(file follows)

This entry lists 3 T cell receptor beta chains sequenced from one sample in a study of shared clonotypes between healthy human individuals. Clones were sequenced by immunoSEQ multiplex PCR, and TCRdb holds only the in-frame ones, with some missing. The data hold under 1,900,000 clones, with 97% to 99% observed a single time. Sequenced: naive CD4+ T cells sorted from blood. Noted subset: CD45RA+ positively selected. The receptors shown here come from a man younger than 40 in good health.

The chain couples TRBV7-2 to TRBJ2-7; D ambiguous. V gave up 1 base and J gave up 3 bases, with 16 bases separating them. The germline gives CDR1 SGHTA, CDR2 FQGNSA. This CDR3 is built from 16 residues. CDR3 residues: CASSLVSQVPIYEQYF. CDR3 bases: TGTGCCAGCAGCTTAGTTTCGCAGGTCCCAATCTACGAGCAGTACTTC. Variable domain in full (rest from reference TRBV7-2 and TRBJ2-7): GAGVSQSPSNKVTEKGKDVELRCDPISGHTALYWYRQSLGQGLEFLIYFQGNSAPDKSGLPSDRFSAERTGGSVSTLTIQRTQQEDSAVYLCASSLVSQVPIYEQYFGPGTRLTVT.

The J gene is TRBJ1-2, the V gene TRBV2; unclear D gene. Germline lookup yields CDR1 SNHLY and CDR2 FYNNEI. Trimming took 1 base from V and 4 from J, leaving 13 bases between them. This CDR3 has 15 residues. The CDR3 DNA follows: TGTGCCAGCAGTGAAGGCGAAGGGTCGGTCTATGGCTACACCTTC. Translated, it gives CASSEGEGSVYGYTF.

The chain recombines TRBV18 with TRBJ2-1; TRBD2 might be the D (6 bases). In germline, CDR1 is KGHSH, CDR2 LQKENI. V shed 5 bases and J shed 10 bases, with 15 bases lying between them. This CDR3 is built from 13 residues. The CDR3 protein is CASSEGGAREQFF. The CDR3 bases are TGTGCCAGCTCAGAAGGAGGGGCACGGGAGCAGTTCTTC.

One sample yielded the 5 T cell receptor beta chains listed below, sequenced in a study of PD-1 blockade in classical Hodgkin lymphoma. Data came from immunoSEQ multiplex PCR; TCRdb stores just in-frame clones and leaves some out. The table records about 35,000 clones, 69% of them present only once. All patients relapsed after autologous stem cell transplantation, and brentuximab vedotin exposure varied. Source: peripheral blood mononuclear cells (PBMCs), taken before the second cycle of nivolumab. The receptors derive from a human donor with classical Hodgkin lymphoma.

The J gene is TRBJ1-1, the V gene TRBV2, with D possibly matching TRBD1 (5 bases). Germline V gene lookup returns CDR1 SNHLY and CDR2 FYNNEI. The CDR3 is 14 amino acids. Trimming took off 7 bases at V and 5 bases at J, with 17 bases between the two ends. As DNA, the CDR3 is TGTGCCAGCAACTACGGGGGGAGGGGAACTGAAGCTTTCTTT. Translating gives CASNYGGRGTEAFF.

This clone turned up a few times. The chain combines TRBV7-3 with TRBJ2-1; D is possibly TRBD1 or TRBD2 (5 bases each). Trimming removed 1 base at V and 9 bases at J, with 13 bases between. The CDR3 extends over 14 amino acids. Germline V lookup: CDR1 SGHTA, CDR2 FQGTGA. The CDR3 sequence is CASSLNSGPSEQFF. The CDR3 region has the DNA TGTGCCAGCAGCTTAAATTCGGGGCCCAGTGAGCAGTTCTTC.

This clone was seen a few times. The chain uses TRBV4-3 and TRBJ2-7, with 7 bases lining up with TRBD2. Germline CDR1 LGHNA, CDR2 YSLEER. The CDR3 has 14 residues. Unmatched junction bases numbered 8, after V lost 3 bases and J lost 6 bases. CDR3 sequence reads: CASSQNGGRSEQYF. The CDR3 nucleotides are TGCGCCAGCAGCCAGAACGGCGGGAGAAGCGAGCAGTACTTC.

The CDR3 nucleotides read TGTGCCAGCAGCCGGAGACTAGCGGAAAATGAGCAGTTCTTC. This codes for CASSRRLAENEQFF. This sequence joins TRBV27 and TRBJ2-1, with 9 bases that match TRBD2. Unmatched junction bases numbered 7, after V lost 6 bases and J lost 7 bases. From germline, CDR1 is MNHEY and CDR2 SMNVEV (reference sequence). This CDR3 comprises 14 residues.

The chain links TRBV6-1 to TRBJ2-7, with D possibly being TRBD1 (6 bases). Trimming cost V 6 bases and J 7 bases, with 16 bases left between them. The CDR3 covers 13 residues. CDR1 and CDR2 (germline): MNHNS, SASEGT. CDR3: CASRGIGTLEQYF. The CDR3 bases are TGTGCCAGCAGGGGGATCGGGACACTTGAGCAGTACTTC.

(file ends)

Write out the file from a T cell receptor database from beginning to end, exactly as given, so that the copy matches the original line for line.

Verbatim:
This entry lists 3 T cell receptor beta chains sequenced from one sample in a study of shared clonotypes between healthy human individuals. Clones were sequenced by immunoSEQ multiplex PCR, and TCRdb holds only the in-frame ones, with some missing. The data hold under 1,900,000 clones, with 97% to 99% observed a single time. Sequenced: naive CD4+ T cells sorted from blood. Noted subset: CD45RA+ positively selected. The receptors shown here come from a man younger than 40 in good health.

The chain couples TRBV7-2 to TRBJ2-7; D ambiguous. V gave up 1 base and J gave up 3 bases, with 16 bases separating them. The germline gives CDR1 SGHTA, CDR2 FQGNSA. This CDR3 is built from 16 residues. CDR3 residues: CASSLVSQVPIYEQYF. CDR3 bases: TGTGCCAGCAGCTTAGTTTCGCAGGTCCCAATCTACGAGCAGTACTTC. Variable domain in full (rest from reference TRBV7-2 and TRBJ2-7): GAGVSQSPSNKVTEKGKDVELRCDPISGHTALYWYRQSLGQGLEFLIYFQGNSAPDKSGLPSDRFSAERTGGSVSTLTIQRTQQEDSAVYLCASSLVSQVPIYEQYFGPGTRLTVT.

The J gene is TRBJ1-2, the V gene TRBV2; unclear D gene. Germline lookup yields CDR1 SNHLY and CDR2 FYNNEI. Trimming took 1 base from V and 4 from J, leaving 13 bases between them. This CDR3 has 15 residues. The CDR3 DNA follows: TGTGCCAGCAGTGAAGGCGAAGGGTCGGTCTATGGCTACACCTTC. Translated, it gives CASSEGEGSVYGYTF.

The chain recombines TRBV18 with TRBJ2-1; TRBD2 might be the D (6 bases). In germline, CDR1 is KGHSH, CDR2 LQKENI. V shed 5 bases and J shed 10 bases, with 15 bases lying between them. This CDR3 is built from 13 residues. The CDR3 protein is CASSEGGAREQFF. The CDR3 bases are TGTGCCAGCTCAGAAGGAGGGGCACGGGAGCAGTTCTTC.

One sample yielded the 5 T cell receptor beta chains listed below, sequenced in a study of PD-1 blockade in classical Hodgkin lymphoma. Data came from immunoSEQ multiplex PCR; TCRdb stores just in-frame clones and leaves some out. The table records about 35,000 clones, 69% of them present only once. All patients relapsed after autologous stem cell transplantation, and brentuximab vedotin exposure varied. Source: peripheral blood mononuclear cells (PBMCs), taken before the second cycle of nivolumab. The receptors derive from a human donor with classical Hodgkin lymphoma.

The J gene is TRBJ1-1, the V gene TRBV2, with D possibly matching TRBD1 (5 bases). Germline V gene lookup returns CDR1 SNHLY and CDR2 FYNNEI. The CDR3 is 14 amino acids. Trimming took off 7 bases at V and 5 bases at J, with 17 bases between the two ends. As DNA, the CDR3 is TGTGCCAGCAACTACGGGGGGAGGGGAACTGAAGCTTTCTTT. Translating gives CASNYGGRGTEAFF.

This clone turned up a few times. The chain combines TRBV7-3 with TRBJ2-1; D is possibly TRBD1 or TRBD2 (5 bases each). Trimming removed 1 base at V and 9 bases at J, with 13 bases between. The CDR3 extends over 14 amino acids. Germline V lookup: CDR1 SGHTA, CDR2 FQGTGA. The CDR3 sequence is CASSLNSGPSEQFF. The CDR3 region has the DNA TGTGCCAGCAGCTTAAATTCGGGGCCCAGTGAGCAGTTCTTC.

This clone was seen a few times. The chain uses TRBV4-3 and TRBJ2-7, with 7 bases lining up with TRBD2. Germline CDR1 LGHNA, CDR2 YSLEER. The CDR3 has 14 residues. Unmatched junction bases numbered 8, after V lost 3 bases and J lost 6 bases. CDR3 sequence reads: CASSQNGGRSEQYF. The CDR3 nucleotides are TGCGCCAGCAGCCAGAACGGCGGGAGAAGCGAGCAGTACTTC.

The CDR3 nucleotides read TGTGCCAGCAGCCGGAGACTAGCGGAAAATGAGCAGTTCTTC. This codes for CASSRRLAENEQFF. This sequence joins TRBV27 and TRBJ2-1, with 9 bases that match TRBD2. Unmatched junction bases numbered 7, after V lost 6 bases and J lost 7 bases. From germline, CDR1 is MNHEY and CDR2 SMNVEV (reference sequence). This CDR3 comprises 14 residues.

The chain links TRBV6-1 to TRBJ2-7, with D possibly being TRBD1 (6 bases). Trimming cost V 6 bases and J 7 bases, with 16 bases left between them. The CDR3 covers 13 residues. CDR1 and CDR2 (germline): MNHNS, SASEGT. CDR3: CASRGIGTLEQYF. The CDR3 bases are TGTGCCAGCAGGGGGATCGGGACACTTGAGCAGTACTTC.